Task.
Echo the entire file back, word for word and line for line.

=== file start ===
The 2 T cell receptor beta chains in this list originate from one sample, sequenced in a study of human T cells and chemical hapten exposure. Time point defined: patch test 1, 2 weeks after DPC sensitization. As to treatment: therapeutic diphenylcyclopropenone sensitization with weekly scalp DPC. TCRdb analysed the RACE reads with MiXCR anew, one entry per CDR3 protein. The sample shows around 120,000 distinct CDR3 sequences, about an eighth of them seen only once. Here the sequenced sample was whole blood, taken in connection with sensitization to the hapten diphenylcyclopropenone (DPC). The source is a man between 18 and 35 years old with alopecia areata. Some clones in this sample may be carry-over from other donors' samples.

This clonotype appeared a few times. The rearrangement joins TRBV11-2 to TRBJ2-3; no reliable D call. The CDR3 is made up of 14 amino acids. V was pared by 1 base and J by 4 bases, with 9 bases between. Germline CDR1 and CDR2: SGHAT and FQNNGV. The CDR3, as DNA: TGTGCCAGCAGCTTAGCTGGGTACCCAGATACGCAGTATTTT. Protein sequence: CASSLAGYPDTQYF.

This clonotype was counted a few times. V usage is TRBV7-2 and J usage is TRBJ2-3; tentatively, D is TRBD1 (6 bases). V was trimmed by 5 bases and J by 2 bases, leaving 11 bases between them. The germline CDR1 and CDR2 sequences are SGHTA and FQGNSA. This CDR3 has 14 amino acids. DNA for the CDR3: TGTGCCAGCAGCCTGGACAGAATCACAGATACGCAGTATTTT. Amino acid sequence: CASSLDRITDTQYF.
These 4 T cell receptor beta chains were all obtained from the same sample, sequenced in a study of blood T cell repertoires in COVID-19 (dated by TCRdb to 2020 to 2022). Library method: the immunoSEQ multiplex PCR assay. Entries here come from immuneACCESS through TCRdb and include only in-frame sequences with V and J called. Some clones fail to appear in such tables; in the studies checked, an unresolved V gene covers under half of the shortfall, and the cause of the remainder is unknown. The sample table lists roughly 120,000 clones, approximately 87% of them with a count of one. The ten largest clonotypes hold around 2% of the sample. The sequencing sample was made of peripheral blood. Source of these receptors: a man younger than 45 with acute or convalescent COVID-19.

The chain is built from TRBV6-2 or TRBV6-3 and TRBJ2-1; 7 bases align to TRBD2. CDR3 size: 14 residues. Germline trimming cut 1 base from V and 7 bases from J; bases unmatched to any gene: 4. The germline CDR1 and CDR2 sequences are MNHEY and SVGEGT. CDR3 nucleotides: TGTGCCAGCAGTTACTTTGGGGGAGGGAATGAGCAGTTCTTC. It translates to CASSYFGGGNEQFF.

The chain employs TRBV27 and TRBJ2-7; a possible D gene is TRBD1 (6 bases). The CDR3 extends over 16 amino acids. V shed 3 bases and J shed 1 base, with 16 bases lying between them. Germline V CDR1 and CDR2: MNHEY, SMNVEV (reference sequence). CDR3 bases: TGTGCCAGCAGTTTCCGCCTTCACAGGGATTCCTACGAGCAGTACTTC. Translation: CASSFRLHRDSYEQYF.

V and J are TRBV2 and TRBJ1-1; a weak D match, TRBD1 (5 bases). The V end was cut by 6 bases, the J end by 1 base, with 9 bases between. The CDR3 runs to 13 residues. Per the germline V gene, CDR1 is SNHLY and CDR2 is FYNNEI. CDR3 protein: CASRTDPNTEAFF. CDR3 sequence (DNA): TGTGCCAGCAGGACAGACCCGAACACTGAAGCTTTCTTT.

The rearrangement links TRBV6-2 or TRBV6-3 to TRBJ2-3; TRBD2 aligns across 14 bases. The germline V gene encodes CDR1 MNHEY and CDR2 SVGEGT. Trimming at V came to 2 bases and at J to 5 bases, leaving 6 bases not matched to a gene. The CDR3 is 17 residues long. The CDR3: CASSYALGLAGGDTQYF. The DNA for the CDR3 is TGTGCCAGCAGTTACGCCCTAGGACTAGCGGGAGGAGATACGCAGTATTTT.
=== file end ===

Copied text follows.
The 2 T cell receptor beta chains in this list originate from one sample, sequenced in a study of human T cells and chemical hapten exposure. Time point defined: patch test 1, 2 weeks after DPC sensitization. As to treatment: therapeutic diphenylcyclopropenone sensitization with weekly scalp DPC. TCRdb analysed the RACE reads with MiXCR anew, one entry per CDR3 protein. The sample shows around 120,000 distinct CDR3 sequences, about an eighth of them seen only once. Here the sequenced sample was whole blood, taken in connection with sensitization to the hapten diphenylcyclopropenone (DPC). The source is a man between 18 and 35 years old with alopecia areata. Some clones in this sample may be carry-over from other donors' samples.

This clonotype appeared a few times. The rearrangement joins TRBV11-2 to TRBJ2-3; no reliable D call. The CDR3 is made up of 14 amino acids. V was pared by 1 base and J by 4 bases, with 9 bases between. Germline CDR1 and CDR2: SGHAT and FQNNGV. The CDR3, as DNA: TGTGCCAGCAGCTTAGCTGGGTACCCAGATACGCAGTATTTT. Protein sequence: CASSLAGYPDTQYF.

This clonotype was counted a few times. V usage is TRBV7-2 and J usage is TRBJ2-3; tentatively, D is TRBD1 (6 bases). V was trimmed by 5 bases and J by 2 bases, leaving 11 bases between them. The germline CDR1 and CDR2 sequences are SGHTA and FQGNSA. This CDR3 has 14 amino acids. DNA for the CDR3: TGTGCCAGCAGCCTGGACAGAATCACAGATACGCAGTATTTT. Amino acid sequence: CASSLDRITDTQYF.
These 4 T cell receptor beta chains were all obtained from the same sample, sequenced in a study of blood T cell repertoires in COVID-19 (dated by TCRdb to 2020 to 2022). Library method: the immunoSEQ multiplex PCR assay. Entries here come from immuneACCESS through TCRdb and include only in-frame sequences with V and J called. Some clones fail to appear in such tables; in the studies checked, an unresolved V gene covers under half of the shortfall, and the cause of the remainder is unknown. The sample table lists roughly 120,000 clones, approximately 87% of them with a count of one. The ten largest clonotypes hold around 2% of the sample. The sequencing sample was made of peripheral blood. Source of these receptors: a man younger than 45 with acute or convalescent COVID-19.

The chain is built from TRBV6-2 or TRBV6-3 and TRBJ2-1; 7 bases align to TRBD2. CDR3 size: 14 residues. Germline trimming cut 1 base from V and 7 bases from J; bases unmatched to any gene: 4. The germline CDR1 and CDR2 sequences are MNHEY and SVGEGT. CDR3 nucleotides: TGTGCCAGCAGTTACTTTGGGGGAGGGAATGAGCAGTTCTTC. It translates to CASSYFGGGNEQFF.

The chain employs TRBV27 and TRBJ2-7; a possible D gene is TRBD1 (6 bases). The CDR3 extends over 16 amino acids. V shed 3 bases and J shed 1 base, with 16 bases lying between them. Germline V CDR1 and CDR2: MNHEY, SMNVEV (reference sequence). CDR3 bases: TGTGCCAGCAGTTTCCGCCTTCACAGGGATTCCTACGAGCAGTACTTC. Translation: CASSFRLHRDSYEQYF.

V and J are TRBV2 and TRBJ1-1; a weak D match, TRBD1 (5 bases). The V end was cut by 6 bases, the J end by 1 base, with 9 bases between. The CDR3 runs to 13 residues. Per the germline V gene, CDR1 is SNHLY and CDR2 is FYNNEI. CDR3 protein: CASRTDPNTEAFF. CDR3 sequence (DNA): TGTGCCAGCAGGACAGACCCGAACACTGAAGCTTTCTTT.

The rearrangement links TRBV6-2 or TRBV6-3 to TRBJ2-3; TRBD2 aligns across 14 bases. The germline V gene encodes CDR1 MNHEY and CDR2 SVGEGT. Trimming at V came to 2 bases and at J to 5 bases, leaving 6 bases not matched to a gene. The CDR3 is 17 residues long. The CDR3: CASSYALGLAGGDTQYF. The DNA for the CDR3 is TGTGCCAGCAGTTACGCCCTAGGACTAGCGGGAGGAGATACGCAGTATTTT.